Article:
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Boris Johnson shuts pubs in U.K. hot spots as virus spreads
InternationalOct 13. 2020Boris Johnson, U.K. prime minister, pauses during a meeting at 10 Downing Street in London on Oct. 8, 2020. MUST CREDIT: Bloomberg photo by Chris J. Ratcliffe.
By Syndication Washington Post, Bloomberg · Tim Ross, Emily Ashton, Kitty Donaldson · WORLD, HEALTH, EUROPE, HEALTH-NEWS
U.K. Prime Minister Boris Johnson announced new restrictions to control the surge in coronavirus, with bars and pubs closing in the worst-hit parts of England from Wednesday.
Johnson set out his plan for a three-tier system of covid alert levels, set at medium, high, and very high, to simplify the imposition of lockdown measures.
The toughest measures will be brought into force from Wednesday in the Liverpool city region of northwest England, where the outbreak is spreading fastest, the prime minister told Parliament on Monday. Bars will only be able to open if they serve “substantial” meals, Johnson’s office said later.
“I take no pleasure whatsoever in placing restrictions on these businesses,” Johnson said. “Nor do I want to stop people enjoying themselves. But we must act to save lives.”
As well as pubs and bars being forced to close, households in the Liverpool region will be banned from mixing indoors and in private gardens. People will also be advised against traveling into and out of the area, except for work, school or in transit.
Johnson said he wants similar restrictions to apply in Greater Manchester, where cases are also soaring, but indicated local leaders have not yet agreed.
Talks will continue with local leaders in the coming days and weeks, the premier said. He did not mention new restrictions in London, but the capital’s Evening Standard newspaper said it could be moved to the “high,” or second, level in the coming weeks.
Lawmakers will debate and vote on the new three-tier system on Tuesday, with the measures coming into force on Wednesday if they are approved.
Johnson immediately ran into criticism from his own side, including from Andy Street, the usually loyal mayor of the West Midlands, who said he is “very disappointed” his region has been placed in the “high” tier. He warned pubs and restaurants will be hit by a ban on households mixing.
“This is not something regional leaders supported, nor what I believed would be happening following extensive conversations over recent days,” he said in a statement.
Labour leader Keir Starmer said the system of local lockdowns has not worked so far during the pandemic and clashed with Johnson over the “serial failure” of the test and trace system.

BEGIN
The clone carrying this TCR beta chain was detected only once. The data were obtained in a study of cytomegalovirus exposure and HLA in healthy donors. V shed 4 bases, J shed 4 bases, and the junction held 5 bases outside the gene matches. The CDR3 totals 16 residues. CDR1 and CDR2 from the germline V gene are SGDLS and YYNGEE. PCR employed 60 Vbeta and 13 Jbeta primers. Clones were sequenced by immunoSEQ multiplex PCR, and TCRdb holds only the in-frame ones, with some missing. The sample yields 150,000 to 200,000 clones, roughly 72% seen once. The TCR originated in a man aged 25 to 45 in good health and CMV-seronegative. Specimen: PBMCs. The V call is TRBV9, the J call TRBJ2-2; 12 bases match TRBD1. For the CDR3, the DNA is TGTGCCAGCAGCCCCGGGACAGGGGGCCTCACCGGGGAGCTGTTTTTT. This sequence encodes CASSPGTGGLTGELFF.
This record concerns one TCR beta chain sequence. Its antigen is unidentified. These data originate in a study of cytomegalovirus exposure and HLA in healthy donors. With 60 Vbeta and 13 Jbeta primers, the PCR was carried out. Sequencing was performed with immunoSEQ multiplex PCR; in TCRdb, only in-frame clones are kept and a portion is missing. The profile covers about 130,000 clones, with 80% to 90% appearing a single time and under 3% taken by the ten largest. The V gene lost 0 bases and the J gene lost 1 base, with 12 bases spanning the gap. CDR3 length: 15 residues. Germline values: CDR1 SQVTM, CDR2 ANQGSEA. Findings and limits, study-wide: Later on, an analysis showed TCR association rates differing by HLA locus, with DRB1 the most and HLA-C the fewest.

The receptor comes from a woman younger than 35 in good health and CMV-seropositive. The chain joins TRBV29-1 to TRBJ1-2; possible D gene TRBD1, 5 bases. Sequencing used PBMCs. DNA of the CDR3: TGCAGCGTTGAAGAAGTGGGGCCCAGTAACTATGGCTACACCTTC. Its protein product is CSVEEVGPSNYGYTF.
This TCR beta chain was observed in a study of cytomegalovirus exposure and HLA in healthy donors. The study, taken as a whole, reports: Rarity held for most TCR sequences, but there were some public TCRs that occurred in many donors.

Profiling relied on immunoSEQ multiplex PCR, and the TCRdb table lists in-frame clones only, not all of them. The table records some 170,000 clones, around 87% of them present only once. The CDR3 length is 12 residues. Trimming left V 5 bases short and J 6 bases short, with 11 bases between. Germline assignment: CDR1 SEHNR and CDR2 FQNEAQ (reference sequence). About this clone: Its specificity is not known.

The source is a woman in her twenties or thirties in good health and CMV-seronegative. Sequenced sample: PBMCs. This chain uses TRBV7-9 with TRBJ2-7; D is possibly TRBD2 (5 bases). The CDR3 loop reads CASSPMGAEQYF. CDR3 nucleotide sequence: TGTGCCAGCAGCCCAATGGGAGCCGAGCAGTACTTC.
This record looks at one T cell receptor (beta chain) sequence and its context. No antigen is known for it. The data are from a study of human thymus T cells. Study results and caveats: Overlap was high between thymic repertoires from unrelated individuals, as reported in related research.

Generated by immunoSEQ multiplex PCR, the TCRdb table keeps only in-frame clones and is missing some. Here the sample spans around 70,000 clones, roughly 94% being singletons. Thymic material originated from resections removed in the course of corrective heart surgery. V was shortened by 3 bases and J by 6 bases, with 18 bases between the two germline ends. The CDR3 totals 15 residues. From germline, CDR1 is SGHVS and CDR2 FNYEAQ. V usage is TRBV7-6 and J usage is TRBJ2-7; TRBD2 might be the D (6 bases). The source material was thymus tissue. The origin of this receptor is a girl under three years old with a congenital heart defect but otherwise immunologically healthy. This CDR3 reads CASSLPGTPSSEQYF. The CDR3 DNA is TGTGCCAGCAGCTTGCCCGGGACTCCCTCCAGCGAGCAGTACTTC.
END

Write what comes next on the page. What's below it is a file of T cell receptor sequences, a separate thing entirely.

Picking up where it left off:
“I’m now deeply skeptical the government has actually got a plan to get control of this virus,” he told Parliament.
Johnson said he is determined to avoid a second national lockdown, which would hit the economy and threaten the country’s ability to fund medical care and other public services. But he said the rising infection rates mean action must be taken immediately.
Earlier on Monday senior medical officials painted a grim picture of the resurgent outbreak, pointing to rising cases, hospital admissions and deaths, especially in northern England. Three so-called Nightingale overspill hospitals are being put on standby to cope with an expected surge in admissions.
Some local MPs said they were given little or no notice about the restrictions, despite government promises to keep them informed. Some were traveling by train to Parliament and were told to join a government briefing minutes before it started. Labour’s Louise Haigh said she was told after the call had begun, while Wigan MP Lisa Nandy said she wasn’t told at all.
Elsewhere in Europe, several other nations are preparing additional steps to contain the virus. German Chancellor Angela Merkel hosted a cabinet-level meeting Monday, though there are unlikely to be any decisions on new measures until she meets with the premiers of the country’s 16 states on Wednesday.
Italian Prime Minister Giuseppe Conte is expected to order new restrictions targeting nightlife, social events and amateur sports, while urging companies to boost remote working. Under a decree that could be issued as early as Monday evening, bars and restaurants may have to close by midnight, and people could be prohibited from gathering outside between 9 p.m. and 6 a.m.
In the Czech Republic – the European country with the worst outbreak per-capita – the government plans to approve more stringent distancing rules. The steps under consideration include further curbs on outdoor gatherings, more limits on opening hours for restaurants and restrictions on alcohol sales.